Warhammer 40,000: Dawn of War

Review

posted 11/2/2004 by Tyler Sager
other articles by Tyler Sager
One Page Platforms: PC
I’m only marginally familiar with the immense Time-and-Money Vortex that is Warhammer 40,000. But, given my weak-willed propensity to become addicted to anything even remotely “collectable”, I knew enough to stay well clear. Still, I’d wander into my local game store and look longingly at the wall of sparkly miniatures, paints, and volumes of rulebooks, and I just knew there was a huge world of fun sitting right there. And while there have been many computer and console versions of the popular tabletop wargame, I’d never had the opportunity to give any of them a run, until now. Relic Entertainment’s latest foray into Warhammer 40K brings that tabletop game to wonderful life, giving us an entertaining, brutally fast-paced RTS that will surely please fans as well as newcomers.

Warhammer 40,000: Dawn of War focuses on four of the more popular 40K races: The Space Marines, the Chaos Space Marines, the Orks, and the Eldar. Not much explanation is given for all the bickering between these guys, but it seems that they just can’t share a planet without getting into a bit of a row. As I’m not all that familiar with the setting, there’s undoubtedly a great deal of background I’m just not seeing. Truthfully, though, it really doesn’t matter. Relic isn’t trying to tell a grand, sweeping tale here. Dawn of War is about putting a few factions together on a map and seeing who walks off alive, little more than that. Those wanting “plot” need to look elsewhere. The rest of us can enjoy some highly-polished RTS action.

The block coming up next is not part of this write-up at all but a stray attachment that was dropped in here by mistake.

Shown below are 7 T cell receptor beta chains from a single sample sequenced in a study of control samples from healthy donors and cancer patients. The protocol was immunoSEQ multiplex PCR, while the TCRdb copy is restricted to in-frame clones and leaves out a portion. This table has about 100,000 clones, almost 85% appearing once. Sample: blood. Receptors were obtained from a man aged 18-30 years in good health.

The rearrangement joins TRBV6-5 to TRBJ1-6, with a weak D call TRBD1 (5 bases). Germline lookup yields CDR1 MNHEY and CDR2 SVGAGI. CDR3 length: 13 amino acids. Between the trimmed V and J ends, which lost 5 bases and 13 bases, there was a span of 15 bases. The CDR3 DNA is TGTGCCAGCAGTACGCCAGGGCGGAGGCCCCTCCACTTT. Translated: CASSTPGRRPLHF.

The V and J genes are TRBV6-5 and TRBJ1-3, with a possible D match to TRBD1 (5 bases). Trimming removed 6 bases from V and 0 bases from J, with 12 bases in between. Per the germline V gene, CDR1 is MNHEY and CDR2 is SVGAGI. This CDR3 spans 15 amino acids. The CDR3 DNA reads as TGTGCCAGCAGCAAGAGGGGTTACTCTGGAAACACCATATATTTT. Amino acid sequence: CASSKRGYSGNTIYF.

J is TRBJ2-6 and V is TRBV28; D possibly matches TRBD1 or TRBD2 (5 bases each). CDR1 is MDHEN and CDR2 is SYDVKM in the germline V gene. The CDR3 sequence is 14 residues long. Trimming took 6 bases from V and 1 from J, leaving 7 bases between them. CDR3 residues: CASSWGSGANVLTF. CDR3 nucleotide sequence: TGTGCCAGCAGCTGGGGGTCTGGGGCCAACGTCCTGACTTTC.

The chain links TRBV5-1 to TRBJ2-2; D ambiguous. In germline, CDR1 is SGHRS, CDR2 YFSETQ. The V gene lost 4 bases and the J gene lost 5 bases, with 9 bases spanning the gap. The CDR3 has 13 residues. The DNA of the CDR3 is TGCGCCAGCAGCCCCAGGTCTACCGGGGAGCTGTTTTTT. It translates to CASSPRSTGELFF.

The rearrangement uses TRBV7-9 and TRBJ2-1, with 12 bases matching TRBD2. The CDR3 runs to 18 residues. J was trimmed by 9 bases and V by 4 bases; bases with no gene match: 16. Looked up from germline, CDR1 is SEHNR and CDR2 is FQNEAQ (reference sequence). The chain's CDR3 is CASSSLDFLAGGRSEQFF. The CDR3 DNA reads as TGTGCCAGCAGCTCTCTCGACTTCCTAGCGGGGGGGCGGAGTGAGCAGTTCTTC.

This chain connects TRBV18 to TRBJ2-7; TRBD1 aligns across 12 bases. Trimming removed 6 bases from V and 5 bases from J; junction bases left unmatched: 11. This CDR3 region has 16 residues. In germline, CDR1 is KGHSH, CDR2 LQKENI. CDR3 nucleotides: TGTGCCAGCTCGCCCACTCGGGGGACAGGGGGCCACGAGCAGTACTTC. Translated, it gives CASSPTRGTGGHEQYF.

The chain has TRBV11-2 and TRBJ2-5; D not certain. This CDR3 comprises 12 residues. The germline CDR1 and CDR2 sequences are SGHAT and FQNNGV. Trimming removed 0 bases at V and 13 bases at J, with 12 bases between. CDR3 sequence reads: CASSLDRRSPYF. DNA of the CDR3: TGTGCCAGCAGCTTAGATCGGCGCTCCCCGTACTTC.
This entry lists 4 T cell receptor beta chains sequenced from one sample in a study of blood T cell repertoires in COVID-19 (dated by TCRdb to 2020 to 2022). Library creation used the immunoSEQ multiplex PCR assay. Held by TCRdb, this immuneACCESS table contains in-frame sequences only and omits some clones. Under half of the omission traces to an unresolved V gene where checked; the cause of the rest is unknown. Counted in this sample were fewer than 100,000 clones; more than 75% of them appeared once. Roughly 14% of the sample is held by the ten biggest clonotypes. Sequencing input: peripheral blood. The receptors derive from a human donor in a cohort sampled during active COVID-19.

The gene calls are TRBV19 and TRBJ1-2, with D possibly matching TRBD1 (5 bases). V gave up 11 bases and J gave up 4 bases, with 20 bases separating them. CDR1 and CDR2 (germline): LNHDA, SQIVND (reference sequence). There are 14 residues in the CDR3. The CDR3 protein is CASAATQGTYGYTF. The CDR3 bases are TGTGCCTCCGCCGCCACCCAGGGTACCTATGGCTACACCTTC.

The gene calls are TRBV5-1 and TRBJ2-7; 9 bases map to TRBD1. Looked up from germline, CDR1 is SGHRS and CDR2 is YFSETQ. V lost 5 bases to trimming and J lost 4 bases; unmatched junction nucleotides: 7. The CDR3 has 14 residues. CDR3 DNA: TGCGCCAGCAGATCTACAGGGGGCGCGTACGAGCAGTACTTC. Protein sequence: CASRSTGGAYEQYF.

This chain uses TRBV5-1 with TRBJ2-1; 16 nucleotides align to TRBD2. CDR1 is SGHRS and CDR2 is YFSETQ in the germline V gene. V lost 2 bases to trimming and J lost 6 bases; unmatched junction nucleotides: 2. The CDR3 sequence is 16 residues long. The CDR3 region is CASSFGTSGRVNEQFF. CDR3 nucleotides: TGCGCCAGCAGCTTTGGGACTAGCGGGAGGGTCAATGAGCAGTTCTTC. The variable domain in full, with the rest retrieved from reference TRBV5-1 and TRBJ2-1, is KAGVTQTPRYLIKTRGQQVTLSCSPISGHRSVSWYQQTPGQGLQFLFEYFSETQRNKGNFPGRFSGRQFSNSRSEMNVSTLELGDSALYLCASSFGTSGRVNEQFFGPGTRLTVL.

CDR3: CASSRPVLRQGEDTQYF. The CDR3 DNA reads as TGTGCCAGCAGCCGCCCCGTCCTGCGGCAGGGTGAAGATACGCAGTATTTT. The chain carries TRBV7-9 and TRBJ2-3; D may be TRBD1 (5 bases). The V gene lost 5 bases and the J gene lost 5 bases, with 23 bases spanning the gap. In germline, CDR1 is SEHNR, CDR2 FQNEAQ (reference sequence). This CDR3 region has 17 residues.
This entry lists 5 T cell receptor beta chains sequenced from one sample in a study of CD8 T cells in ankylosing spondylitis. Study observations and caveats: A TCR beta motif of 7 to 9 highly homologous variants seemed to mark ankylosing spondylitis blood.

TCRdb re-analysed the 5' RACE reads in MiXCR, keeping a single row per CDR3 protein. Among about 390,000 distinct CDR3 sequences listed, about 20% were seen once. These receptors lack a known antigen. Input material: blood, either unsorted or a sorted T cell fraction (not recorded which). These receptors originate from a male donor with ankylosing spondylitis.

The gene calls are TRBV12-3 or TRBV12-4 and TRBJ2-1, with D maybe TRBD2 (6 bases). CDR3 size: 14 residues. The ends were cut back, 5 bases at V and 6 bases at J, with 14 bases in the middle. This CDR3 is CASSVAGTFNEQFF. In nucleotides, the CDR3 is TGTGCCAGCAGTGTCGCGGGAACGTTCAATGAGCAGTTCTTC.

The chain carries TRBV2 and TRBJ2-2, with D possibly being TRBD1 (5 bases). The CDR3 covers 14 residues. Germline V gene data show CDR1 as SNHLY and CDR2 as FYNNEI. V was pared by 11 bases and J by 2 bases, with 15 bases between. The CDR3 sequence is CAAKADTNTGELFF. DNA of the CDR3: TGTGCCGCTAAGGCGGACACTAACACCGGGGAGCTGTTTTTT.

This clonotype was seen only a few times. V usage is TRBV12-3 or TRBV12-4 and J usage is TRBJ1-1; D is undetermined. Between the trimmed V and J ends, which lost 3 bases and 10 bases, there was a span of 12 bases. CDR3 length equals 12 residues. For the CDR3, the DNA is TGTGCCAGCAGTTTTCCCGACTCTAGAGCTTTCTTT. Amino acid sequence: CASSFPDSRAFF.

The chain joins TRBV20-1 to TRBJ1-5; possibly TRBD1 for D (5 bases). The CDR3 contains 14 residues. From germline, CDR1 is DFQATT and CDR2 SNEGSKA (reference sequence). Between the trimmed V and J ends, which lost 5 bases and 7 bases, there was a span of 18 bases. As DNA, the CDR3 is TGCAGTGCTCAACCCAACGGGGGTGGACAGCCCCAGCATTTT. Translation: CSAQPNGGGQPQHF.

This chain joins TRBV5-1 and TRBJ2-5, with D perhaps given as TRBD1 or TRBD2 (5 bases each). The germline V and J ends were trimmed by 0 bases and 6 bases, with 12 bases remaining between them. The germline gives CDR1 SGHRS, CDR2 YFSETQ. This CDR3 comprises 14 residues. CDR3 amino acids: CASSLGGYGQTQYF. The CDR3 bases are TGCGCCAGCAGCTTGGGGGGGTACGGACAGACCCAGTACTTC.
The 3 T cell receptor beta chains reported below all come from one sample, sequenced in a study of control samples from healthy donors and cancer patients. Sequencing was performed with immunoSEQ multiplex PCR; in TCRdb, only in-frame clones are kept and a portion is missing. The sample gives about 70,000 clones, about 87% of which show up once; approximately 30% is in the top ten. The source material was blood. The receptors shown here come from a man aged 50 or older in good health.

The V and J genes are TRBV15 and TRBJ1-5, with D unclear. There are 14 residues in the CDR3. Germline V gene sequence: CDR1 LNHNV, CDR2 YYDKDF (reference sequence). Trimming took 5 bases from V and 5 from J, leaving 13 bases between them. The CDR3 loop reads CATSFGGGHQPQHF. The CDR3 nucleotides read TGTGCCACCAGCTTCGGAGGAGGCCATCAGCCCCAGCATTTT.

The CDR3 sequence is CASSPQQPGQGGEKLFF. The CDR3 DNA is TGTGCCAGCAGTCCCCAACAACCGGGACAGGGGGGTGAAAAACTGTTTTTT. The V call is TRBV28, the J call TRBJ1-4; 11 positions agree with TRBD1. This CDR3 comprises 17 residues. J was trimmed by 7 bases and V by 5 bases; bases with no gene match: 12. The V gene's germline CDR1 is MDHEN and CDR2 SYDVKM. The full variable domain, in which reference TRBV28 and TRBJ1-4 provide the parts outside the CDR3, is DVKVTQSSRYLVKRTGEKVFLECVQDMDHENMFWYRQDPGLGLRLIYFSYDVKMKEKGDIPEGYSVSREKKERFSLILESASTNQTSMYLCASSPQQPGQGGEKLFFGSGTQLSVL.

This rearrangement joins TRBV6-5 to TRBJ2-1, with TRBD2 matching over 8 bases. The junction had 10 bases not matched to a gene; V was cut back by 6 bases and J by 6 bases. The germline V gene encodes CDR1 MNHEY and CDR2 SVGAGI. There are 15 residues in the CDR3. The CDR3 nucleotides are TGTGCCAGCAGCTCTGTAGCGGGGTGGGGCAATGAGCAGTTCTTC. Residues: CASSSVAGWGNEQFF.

Gameplay is traditional RTS. Players begin with a main base structure and a builder unit or two. First order of business is to get some income. There are only two resources for most of the races, three for the Orks. Requisition, the primary resource, is gained mainly through controlling Strategic Points on the map. These spots take a while to capture, and only certain units are able to do this. While several defensive structures can be built to help control a Strategic Point, these fall quickly to a determined enemy, so much of the game is spent frantically trying to grab and hold these points. Power, the secondary resource, is gathered simply by building generator buildings. Besides paying for units and buildings, Requisition and Power are also used to move up the tech tree, providing improvements to keep those units in the fight a bit longer. Orks need to accumulate a third resource which is, amusingly enough, Orks. Orks (the resource) are generated by building certain structures (the “Waaagh! Banner”), and are needed for filling out the military ranks. The most powerful units for each side also require the capture of Relic points which, like Strategic Points are fairly easy to take and quite difficult to hold.
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